The thing about sitting in the exit row, besides the legroom, is the briefing one gets before the plane takes off. “Are you willing and able to assist in case of an emergency? I need an audible yes,” the flight attendant says. Of course I say yes, hell yes (I am not losing this seat), but I am lying because somewhere in their speech about exit row responsibilities they told me I would stand on the wing and assist others out of the plane.
In case of an emergency, in case I am actually alive after the plane crashes, I am willing and able to rip the 40 lb. door off the plane and throw it out. I will be willing and able to get all of those friends and family members I am travelling with out of the plane too. But after that, to expect me to stand on a wing full of fuel ready to blow is insane. Whenever the flight attendant reaches this point of their speech, I can only think, nobody is going to do that, nobody is going to be that calm. It’s comical and I might even laugh or let a smile flash across my face. The serenity the flight crew and the airline’s safety publication try to bring to the situation is comical.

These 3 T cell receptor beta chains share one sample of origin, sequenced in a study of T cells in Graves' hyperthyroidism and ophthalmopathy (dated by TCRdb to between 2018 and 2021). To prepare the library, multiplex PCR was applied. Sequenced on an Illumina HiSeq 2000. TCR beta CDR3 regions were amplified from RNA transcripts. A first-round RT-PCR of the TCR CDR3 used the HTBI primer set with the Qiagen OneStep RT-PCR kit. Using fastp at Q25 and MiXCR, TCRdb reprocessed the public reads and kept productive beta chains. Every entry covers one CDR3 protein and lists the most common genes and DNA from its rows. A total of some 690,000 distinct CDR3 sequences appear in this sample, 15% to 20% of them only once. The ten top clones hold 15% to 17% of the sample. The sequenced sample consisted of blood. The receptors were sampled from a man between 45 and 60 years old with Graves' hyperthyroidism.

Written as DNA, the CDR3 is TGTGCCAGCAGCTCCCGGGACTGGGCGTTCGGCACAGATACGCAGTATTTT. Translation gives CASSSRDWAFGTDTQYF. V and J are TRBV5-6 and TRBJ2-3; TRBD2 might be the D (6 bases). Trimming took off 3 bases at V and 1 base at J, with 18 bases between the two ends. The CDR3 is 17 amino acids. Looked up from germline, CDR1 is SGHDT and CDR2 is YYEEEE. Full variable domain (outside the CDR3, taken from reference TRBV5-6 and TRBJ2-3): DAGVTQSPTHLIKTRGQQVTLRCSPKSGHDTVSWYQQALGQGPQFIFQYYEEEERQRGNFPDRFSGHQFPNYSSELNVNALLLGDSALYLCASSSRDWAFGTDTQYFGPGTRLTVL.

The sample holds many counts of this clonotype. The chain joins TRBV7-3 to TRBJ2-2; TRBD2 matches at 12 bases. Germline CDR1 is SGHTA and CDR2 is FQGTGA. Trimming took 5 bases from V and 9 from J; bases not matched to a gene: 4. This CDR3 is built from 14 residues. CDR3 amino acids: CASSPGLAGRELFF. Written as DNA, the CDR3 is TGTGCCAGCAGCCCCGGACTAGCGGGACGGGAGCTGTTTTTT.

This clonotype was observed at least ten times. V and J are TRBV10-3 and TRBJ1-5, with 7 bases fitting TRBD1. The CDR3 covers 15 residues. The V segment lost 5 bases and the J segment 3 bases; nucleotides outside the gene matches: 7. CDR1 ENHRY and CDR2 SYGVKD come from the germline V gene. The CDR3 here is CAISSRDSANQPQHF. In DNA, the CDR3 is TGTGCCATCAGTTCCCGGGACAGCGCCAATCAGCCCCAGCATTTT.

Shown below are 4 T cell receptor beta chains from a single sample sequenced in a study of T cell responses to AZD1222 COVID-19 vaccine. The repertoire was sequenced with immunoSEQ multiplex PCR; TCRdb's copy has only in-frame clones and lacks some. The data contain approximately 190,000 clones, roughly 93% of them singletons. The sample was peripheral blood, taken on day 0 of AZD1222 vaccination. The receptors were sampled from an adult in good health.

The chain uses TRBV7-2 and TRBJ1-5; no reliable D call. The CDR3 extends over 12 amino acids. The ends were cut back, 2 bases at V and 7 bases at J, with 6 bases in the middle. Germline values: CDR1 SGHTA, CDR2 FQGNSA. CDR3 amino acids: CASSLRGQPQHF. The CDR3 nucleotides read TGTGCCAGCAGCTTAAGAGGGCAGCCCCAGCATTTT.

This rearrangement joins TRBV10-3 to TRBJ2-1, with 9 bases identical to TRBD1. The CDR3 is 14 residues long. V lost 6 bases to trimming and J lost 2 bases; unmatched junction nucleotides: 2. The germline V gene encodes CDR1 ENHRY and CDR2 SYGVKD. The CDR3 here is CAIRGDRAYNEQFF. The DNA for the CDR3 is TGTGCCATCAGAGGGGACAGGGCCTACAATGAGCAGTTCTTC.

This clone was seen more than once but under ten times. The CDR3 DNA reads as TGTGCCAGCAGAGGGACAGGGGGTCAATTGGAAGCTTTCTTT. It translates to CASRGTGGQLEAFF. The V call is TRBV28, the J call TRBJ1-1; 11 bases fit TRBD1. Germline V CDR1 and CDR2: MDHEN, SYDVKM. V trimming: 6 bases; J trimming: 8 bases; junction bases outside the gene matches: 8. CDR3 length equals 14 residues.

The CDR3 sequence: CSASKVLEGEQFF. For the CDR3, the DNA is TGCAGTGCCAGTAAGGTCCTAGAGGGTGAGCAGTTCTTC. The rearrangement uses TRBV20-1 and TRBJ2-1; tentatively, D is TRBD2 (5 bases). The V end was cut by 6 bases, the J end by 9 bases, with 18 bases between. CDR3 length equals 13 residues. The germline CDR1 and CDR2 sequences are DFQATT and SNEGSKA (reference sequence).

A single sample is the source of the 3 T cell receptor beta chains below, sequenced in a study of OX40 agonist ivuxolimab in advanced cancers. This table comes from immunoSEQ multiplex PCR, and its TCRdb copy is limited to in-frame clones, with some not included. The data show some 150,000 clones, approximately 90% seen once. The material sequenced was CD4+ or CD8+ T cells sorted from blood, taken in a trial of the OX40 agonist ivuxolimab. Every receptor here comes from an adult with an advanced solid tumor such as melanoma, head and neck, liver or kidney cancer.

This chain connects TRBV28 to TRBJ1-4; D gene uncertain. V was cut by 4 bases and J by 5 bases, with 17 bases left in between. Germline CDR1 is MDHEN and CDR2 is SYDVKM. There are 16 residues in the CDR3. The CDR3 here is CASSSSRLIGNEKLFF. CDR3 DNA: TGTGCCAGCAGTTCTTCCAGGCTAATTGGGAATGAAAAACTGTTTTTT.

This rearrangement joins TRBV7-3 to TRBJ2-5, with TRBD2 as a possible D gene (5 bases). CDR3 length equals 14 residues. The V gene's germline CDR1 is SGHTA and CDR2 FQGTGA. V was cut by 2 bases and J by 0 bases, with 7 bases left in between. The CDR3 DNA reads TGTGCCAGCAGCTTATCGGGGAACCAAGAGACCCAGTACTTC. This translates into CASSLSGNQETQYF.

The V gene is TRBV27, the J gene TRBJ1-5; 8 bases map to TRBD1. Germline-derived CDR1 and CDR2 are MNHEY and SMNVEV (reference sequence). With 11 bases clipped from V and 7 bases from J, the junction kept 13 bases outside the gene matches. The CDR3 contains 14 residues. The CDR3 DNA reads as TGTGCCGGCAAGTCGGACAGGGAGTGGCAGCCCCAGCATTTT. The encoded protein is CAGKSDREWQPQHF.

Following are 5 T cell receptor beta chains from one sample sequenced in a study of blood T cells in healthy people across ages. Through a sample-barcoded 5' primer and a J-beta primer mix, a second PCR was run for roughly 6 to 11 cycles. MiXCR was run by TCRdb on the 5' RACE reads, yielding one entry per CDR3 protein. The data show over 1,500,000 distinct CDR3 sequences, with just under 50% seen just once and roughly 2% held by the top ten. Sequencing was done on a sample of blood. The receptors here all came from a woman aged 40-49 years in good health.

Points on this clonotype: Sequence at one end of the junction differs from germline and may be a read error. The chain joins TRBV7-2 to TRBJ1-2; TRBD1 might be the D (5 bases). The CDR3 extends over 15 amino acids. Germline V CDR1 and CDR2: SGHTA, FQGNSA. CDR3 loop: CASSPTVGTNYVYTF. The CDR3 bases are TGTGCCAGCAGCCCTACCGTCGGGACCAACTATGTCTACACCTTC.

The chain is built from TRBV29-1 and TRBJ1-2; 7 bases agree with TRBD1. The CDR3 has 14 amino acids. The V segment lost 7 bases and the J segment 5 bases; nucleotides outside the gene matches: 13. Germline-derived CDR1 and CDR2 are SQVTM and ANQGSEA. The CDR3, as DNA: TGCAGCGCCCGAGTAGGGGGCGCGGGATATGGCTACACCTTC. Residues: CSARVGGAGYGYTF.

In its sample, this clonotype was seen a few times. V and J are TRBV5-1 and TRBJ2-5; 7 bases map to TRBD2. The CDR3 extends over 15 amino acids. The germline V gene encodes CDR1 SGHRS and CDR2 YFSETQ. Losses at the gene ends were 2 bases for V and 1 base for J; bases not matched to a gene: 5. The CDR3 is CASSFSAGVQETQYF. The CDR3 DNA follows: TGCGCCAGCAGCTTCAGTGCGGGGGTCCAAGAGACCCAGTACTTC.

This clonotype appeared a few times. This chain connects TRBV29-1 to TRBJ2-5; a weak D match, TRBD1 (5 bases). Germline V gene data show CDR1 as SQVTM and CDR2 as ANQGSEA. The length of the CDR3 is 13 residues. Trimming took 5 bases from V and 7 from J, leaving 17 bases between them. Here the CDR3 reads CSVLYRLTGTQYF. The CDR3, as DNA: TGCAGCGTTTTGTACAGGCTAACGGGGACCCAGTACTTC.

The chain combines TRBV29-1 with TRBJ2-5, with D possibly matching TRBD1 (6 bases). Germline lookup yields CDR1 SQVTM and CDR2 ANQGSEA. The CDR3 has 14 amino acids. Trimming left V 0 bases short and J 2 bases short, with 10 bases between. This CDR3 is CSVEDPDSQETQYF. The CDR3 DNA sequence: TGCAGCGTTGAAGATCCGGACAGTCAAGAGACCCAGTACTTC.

Another responsibility of those fortunate enough to sit in the exit row is that we get to determine if the exit is safe and if it isn’t we are supposed to stand there with our arms crossed on our chest like we are going down a water slide and say, “This exit’s blocked.” We are supposed to say this over and over again and point in the right direction to exit the plane. It is much easier for me to imagine someone standing at the exit in this situation and saying, “We are all fucked. We are all so fucked,” than it is for me to see it going the way the flight attendant so lightheartedly describes it.